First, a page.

Wealthy households reduce their charitable donations

Wealthy U.S. households made smaller charitable donations last year, while the number of those giving remained the same, according to a Bank of America study.

Average giving by survey respondents decreased 35 percent to $54,016 last year compared with 2007, after adjusting for inflation, the biennial report found. About 98 percent of the 801 households in the survey donated to philanthropies in 2009, unchanged from two years earlier. Bank of America surveyed households with an income greater than $200,000 or a net worth of at least $1 million, excluding primary residences.

The percentage of income dedicated to giving fell to about 9 percent from 11 percent in 2007, Tuesday’s report said. High net-worth households account for about two-thirds of all individual giving in the U.S., according to the Center on Philanthropy at Indiana University, which co-wrote the report.

General Obama fired named to JetBlue’s board

Retired Gen. Stanley McChrystal, who was fired by President Obama after making insulting comments about top administration officials, was named Tuesday to the JetBlue Airways Corp. board of directors.

JetBlue Chairman Joel Peterson said McChrystal added “a new dimension to an already strong corps of advisors” at the airline.

CEO Dave Barger said McChrystal, 56, would offer “fresh perspectives.”

Obama fired McChrystal in July after comments that the general and his aides made about civilian leaders in a profile in Rolling Stone. The magazine dubbed McChrystal “The Runaway General” and quoted him and his aides mocking Vice President Joe Biden and other top administration officials.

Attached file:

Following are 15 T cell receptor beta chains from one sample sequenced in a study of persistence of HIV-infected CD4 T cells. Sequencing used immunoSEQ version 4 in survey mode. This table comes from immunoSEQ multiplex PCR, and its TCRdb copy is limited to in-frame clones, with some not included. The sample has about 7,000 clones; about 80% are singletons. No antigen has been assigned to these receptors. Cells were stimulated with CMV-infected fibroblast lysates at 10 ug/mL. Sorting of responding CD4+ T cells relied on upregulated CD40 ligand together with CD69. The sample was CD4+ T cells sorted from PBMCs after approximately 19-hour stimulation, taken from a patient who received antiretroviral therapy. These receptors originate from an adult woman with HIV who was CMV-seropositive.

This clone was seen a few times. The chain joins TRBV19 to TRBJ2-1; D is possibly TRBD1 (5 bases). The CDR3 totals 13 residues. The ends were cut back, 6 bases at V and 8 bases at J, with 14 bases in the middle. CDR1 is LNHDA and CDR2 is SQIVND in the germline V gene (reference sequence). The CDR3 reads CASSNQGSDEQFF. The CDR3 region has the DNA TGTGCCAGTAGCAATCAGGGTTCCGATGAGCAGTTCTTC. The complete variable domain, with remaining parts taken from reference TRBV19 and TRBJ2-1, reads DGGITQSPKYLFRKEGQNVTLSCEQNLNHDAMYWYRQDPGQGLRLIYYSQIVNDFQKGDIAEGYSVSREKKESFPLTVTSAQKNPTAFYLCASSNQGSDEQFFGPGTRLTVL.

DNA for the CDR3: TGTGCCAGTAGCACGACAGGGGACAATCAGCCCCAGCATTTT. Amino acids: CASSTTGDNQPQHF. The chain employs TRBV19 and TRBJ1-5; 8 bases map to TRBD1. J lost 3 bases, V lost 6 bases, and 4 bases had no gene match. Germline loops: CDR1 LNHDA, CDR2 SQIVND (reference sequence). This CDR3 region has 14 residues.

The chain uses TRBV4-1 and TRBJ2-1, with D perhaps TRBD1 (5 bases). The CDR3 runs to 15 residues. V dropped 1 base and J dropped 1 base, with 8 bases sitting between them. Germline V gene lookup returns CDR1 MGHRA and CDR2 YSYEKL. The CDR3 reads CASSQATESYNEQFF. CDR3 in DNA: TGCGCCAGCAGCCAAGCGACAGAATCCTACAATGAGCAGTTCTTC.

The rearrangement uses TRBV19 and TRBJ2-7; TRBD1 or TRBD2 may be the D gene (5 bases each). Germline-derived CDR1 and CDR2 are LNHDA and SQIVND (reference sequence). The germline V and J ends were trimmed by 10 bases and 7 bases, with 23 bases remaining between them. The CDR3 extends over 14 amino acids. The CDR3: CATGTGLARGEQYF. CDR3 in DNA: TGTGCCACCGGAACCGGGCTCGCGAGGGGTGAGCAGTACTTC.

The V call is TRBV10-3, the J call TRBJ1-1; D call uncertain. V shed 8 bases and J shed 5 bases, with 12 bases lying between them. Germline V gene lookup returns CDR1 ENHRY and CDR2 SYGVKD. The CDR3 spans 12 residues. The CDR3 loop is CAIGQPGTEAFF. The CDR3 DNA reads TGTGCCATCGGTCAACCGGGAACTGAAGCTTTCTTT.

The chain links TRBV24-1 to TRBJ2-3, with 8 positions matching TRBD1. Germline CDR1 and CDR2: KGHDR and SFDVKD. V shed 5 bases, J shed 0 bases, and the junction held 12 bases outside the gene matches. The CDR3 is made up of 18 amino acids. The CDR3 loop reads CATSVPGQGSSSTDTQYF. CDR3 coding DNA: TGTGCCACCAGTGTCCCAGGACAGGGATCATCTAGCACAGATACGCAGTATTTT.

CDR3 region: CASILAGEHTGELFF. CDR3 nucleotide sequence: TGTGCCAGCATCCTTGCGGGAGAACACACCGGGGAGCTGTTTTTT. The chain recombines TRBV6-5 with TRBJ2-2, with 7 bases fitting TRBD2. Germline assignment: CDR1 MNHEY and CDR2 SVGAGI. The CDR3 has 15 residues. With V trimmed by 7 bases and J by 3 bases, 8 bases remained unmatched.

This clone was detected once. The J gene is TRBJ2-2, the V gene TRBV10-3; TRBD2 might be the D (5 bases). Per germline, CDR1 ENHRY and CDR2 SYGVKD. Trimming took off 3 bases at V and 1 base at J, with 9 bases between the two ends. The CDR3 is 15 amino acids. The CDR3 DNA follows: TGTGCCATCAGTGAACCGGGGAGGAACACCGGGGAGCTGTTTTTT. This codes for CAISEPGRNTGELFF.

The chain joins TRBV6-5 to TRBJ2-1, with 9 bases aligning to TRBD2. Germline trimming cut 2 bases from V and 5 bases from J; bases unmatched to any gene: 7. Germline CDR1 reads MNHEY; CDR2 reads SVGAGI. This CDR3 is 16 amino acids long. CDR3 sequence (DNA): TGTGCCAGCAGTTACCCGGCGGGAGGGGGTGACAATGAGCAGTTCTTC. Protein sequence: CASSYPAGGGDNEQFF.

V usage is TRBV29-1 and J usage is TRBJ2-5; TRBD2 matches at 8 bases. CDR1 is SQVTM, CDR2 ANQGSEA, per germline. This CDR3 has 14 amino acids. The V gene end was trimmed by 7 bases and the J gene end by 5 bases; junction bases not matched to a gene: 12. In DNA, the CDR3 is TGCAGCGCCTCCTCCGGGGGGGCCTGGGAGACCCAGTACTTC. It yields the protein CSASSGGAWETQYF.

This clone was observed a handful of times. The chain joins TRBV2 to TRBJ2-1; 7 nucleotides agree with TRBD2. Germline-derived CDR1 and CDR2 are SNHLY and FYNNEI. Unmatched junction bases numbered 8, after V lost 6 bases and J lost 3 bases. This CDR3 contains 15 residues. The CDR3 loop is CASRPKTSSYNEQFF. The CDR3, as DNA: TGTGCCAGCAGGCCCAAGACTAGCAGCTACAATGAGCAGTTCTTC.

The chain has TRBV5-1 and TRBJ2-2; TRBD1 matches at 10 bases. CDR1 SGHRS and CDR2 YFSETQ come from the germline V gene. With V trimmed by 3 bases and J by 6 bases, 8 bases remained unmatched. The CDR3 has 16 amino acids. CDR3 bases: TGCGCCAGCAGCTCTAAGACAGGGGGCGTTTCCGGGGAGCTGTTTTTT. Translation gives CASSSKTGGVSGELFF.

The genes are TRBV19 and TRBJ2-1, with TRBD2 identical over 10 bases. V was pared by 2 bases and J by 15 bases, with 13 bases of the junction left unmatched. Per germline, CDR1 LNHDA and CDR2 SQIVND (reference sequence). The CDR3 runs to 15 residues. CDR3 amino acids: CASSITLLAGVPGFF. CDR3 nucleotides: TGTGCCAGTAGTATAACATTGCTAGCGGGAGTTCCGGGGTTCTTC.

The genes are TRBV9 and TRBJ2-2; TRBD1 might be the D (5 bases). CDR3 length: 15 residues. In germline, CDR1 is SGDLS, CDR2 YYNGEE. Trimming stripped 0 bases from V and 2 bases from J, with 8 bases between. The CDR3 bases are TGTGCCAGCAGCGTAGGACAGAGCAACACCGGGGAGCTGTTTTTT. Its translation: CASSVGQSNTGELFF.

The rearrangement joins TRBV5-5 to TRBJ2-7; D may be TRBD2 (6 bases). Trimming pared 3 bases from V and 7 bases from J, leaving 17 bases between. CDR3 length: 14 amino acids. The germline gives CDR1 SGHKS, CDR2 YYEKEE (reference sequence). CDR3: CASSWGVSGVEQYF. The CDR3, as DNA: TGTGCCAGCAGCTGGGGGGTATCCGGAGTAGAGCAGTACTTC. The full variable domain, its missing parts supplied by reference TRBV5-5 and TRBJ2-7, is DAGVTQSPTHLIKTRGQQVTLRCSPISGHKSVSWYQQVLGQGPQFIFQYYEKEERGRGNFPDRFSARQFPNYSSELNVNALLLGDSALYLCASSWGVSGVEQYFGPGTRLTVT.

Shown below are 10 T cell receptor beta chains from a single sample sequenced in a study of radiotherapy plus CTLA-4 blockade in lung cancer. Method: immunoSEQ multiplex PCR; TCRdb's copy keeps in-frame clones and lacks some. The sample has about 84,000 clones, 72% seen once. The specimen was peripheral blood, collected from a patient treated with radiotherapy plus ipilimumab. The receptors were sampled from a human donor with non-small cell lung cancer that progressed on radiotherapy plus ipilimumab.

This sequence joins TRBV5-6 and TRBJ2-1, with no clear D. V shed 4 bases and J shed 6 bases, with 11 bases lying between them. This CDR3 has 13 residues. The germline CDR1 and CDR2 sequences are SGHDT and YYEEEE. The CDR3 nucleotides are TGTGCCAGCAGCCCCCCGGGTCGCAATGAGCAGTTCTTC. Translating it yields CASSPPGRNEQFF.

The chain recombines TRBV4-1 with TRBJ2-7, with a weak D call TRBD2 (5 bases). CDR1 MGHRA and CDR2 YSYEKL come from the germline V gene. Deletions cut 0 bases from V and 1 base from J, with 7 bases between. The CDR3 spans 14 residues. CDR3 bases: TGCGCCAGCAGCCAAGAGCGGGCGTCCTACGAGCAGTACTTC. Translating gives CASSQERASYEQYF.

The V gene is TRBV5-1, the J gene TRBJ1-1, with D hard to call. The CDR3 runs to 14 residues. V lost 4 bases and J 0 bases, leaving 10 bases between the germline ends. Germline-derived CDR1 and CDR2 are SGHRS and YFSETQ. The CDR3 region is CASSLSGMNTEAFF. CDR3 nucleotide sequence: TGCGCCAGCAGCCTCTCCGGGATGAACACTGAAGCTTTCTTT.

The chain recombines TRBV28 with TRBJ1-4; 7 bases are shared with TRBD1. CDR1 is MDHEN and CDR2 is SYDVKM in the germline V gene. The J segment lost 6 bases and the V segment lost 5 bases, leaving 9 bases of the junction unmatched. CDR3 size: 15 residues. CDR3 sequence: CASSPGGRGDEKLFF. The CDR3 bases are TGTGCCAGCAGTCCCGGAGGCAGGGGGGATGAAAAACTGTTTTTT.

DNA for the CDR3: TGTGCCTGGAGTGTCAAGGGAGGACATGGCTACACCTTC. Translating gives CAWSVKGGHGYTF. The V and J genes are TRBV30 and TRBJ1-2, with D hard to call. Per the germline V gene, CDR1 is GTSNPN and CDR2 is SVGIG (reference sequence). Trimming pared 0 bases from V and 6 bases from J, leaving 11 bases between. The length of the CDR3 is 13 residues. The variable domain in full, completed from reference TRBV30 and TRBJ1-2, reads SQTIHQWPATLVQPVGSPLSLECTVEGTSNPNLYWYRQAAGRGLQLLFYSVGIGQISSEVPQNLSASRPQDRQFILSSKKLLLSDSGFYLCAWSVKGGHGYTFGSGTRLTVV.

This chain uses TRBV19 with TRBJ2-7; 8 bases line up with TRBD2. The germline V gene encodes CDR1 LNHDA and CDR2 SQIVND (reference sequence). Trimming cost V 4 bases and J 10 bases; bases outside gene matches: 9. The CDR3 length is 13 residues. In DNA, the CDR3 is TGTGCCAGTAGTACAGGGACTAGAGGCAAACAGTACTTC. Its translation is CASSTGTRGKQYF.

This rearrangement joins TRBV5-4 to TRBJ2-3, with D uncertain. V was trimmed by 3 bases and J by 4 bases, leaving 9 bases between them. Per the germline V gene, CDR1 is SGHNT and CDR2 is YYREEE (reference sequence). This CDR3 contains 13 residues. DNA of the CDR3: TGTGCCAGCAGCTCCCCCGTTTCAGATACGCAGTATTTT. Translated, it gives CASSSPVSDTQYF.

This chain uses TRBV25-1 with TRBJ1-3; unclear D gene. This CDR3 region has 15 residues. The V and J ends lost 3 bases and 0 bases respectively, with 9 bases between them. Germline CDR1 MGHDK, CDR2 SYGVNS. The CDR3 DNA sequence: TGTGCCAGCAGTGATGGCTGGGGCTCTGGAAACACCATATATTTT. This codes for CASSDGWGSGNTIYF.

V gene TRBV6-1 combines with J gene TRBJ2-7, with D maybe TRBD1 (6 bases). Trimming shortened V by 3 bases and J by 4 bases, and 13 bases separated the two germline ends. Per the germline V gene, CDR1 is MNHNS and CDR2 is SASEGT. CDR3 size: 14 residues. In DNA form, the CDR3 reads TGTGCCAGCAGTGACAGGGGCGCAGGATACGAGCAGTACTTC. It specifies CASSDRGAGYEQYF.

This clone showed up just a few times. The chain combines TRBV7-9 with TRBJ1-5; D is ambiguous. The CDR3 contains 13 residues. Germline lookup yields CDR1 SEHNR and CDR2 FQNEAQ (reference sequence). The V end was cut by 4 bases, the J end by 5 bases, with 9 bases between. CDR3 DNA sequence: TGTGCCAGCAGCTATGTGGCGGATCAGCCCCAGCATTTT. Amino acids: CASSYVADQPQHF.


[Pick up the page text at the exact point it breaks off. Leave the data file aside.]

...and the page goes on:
Ex-exec charged in case of illegal drug promotion

Federal prosecutors said Tuesday they have charged a former Glaxo-SmithKline executive with obstructing justice and making false statements in an effort to conceal illegal promotion of a company drug.

The Department of Justice alleges that in 2002, Lauren Stevens of Durham, N.C., signed several letters to the Food and Drug Administration denying that her company had promoted an antidepressant drug for unapproved uses. But Stevens knew that the company had paid numerous physicians to give talks touting unapproved uses of the drug, including weight loss, according to the indictment filed Monday in the U.S. District Court of Maryland.

A spokeswoman for GlaxoSmithKline PLC confirmed Stevens worked as a vice president in the company’s legal department but has since retired. The spokeswoman also confirmed that the drug — which was not named in the indictment — is Wellbutrin, a former blockbuster-selling product.


Chevron to buy Atlas Energy in deal worth $4.3 billion

Chevron Corp. said Tuesday it will buy Atlas Energy Inc. in a $4.3 billion deal that values the energy firm at a 37 percent premium, as the oil giant aims to beef up its market position in the U.S. shale-gas business by acquiring assets in the Marcellus region.